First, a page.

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On Friday the Maricopa County Board of Supervisors defied subpoenas from the Arizona State Senate to turn over all ballots filed in the 2020 election and equipment used to process those ballots, including equipment from Dominion Voting Systems.
Issued three days earlier with a 5:00 pm Friday deadline, the subpoenas were the lawmakers’ first step in their plan to conduct their own forensic audit of the election.
“Today, under my direction as Senate President, Judiciary Committee Chairman Eddie Farnsworth issued subpoenas to the Maricopa County Board of Supervisors,” Arizona Senate Judiciary Committee president Karen Fann announced Tuesday.
“One subpoena calls for a scanned ballot audit, to collect an electronic ballot image cast for all mail-in ballots counted in the November 2020 general election in Maricopa County, Arizona. The second subpoena calls for a full forensic audit of ballot tabulation equipment, the software for that equipment and the election management system used in the 2020 general election.”
A few hours before the Friday deadline, however, the Maricopa County Board voted 4-1 to instead file a complaint with a local Superior Court challenging the subpoenas on the ground that abiding by them would violate their constituents’ privacy.
Watch some of the vote below:
JUST IN – #Arizona, Maricopa County Board of Supervisors will not comply with the subpoenas to turn over Dominion voting machines for a forensic audit. Instead, they are filing a complaint in Superior Court.pic.twitter.com/Knq4rl17Fg
— Disclose.tv 🚨 (@disclosetv) December 18, 2020
“The requests are shocking in scope and far in excess of the power of the Senate President or Senate Judiciary Committee Chairman to command. The requests ought to send chills down the spine of every freedom-loving Arizonan as they threaten one of the core tenants of our republic, the right to a secret ballot,” the complaint reads.
View the complaint below:
But the ballots were just a small subset of what the state Senate sought.
The subpoenas demanded access to “election log files,” “ballot tabulation equipment,” “software for the equipment,” “forensic images of” all devices that were used in the election (desktops, servers, thumb drives, etc.), the usernames and passwords of election officials, voter rolls and anything linked specifically to Dominion.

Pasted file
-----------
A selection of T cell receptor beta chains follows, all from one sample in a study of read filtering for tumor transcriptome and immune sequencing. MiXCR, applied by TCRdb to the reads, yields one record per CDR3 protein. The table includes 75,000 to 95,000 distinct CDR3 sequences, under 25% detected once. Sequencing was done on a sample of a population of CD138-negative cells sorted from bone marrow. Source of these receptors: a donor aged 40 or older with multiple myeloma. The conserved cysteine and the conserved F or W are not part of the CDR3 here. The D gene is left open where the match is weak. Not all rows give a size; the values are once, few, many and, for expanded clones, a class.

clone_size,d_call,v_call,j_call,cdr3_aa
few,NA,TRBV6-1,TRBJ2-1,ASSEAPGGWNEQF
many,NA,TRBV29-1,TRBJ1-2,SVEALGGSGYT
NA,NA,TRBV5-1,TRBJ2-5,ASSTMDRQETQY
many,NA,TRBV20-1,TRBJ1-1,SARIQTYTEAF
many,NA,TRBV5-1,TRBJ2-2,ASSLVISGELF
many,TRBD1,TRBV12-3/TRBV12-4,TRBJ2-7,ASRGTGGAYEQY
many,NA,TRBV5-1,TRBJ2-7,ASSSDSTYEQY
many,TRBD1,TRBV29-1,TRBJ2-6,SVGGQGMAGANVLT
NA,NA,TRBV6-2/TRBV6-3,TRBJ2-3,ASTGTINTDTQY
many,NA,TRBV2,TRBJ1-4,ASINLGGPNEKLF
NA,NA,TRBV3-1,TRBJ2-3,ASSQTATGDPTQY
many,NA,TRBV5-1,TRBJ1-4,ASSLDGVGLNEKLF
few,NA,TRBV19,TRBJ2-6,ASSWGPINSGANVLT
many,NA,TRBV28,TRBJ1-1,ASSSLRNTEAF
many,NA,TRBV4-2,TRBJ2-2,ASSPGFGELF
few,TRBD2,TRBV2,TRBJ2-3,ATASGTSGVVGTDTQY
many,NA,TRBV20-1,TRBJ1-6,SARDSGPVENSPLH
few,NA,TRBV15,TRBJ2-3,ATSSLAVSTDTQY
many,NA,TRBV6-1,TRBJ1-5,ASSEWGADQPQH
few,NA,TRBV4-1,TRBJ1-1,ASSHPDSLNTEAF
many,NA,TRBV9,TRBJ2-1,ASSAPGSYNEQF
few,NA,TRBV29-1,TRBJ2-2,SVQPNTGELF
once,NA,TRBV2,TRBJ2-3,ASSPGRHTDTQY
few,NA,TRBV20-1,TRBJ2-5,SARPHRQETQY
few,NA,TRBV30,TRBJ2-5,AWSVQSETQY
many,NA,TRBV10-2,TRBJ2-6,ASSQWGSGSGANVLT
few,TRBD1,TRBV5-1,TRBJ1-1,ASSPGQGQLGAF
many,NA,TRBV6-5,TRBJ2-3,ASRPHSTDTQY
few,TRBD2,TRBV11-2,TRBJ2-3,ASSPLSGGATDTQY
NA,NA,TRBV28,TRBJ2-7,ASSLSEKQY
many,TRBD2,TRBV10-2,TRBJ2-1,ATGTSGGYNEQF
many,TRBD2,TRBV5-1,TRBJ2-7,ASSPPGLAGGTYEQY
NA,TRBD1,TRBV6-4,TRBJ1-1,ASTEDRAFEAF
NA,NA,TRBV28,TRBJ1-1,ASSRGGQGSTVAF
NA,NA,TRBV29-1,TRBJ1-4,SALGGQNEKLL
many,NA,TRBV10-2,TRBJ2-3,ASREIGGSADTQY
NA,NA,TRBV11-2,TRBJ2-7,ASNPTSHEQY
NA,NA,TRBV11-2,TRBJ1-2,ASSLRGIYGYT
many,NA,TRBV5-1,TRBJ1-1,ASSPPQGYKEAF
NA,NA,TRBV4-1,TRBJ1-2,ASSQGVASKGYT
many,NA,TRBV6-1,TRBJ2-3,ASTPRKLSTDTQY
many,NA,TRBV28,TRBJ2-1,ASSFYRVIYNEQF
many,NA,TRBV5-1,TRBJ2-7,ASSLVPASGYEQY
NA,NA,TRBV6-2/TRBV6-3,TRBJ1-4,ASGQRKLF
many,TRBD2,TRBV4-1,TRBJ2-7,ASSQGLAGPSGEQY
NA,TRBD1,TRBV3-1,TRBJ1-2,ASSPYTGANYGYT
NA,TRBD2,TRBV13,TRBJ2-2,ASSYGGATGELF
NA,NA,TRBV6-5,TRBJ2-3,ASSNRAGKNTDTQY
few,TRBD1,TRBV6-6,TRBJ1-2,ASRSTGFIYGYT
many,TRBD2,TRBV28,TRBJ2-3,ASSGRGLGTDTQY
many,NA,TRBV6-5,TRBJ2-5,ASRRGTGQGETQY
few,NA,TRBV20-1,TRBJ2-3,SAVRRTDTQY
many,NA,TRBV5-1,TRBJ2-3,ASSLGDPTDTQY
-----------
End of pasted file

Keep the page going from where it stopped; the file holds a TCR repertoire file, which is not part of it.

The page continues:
View the subpoenas below:
In drafting the subpoenas, Arizona Senate Judiciary Committee chair Eddie Farnsworth had argued that all of this is necessary to conduct a proper audit and determine once and for all whether the state’s 2020 election was affected by fraud.
“If we don’t find fraud? Well, heck, that goes a long way to restore confidence in our election process. And if we do find fraud, then that’s what we need to do, is to somehow identify it and then see what we can do to stop it,” he’d reportedly said.
“The subpoenas could address charges leveled against the Dominion Voting Systems, both in Arizona and nationally, that the equipment and software were deliberately programmed to deliver more votes for Biden,” Arizona Capitol Times notes.
Farnsworth first announced his intent to file subpoenas after a six-hour hearing of the Senate Judiciary Committee on Monday.
During the hearing, state Sen. Vince Leach reportedly prodded Maricopa County Elections Director Scott Jarrett into admitting that Dominion employees had allegedly had 24/7 access to both his office and the county’s election equipment.
According to the Times, Jarrett also “acknowledged that more than 3,000 such ‘federal-only’ ballots were cast in Maricopa County, people who he acknowledged might not be U.S. citizens. That angered Farnsworth.”
Conversely, during the Maricopa County Board of Supervisors five days later on Friday, supervisor Steve Gallardo reportedly expressed his “disappointment” with Farnsworth.
“I am disappointed in the Senate Judiciary chair. I am very disappointed of the subpoenas that were sent over to the county. I believe he knows better,” he said.
“He’s an attorney, a very experienced lawmaker. He’s been there for a very long time. And he’s very smart. I’ll be the first to say he is one of … the most smartest members of the legislature walking down there. And he knows better.”
Watch the full hearing below:
His peers joined him in also expressing concern.
“Let’s be clear, these subpoenas that have been issued and are before this body are truly extraordinary in the breadth of information that they’re looking for. I feel strongly about individual private information, of individuals, of voters, and that information has been requested in these subpoenas. I’m going to fight to protect that information before we turn it over,” supervisor Bill Gates said.
Board chair Clint Hickman, one of the local officials who’d testified Monday, meanwhile called the subpoenas a “slap in the face” given that he’d already answered all of the Senate’s questions.
The only disagreement came from supervisor Steve Chucri, who opposed the complaint on the grounds that it ought to be “coupled” with a motion for an audit. But for reasons that remain unclear, the rest of the committee chose to ignore that simple request.
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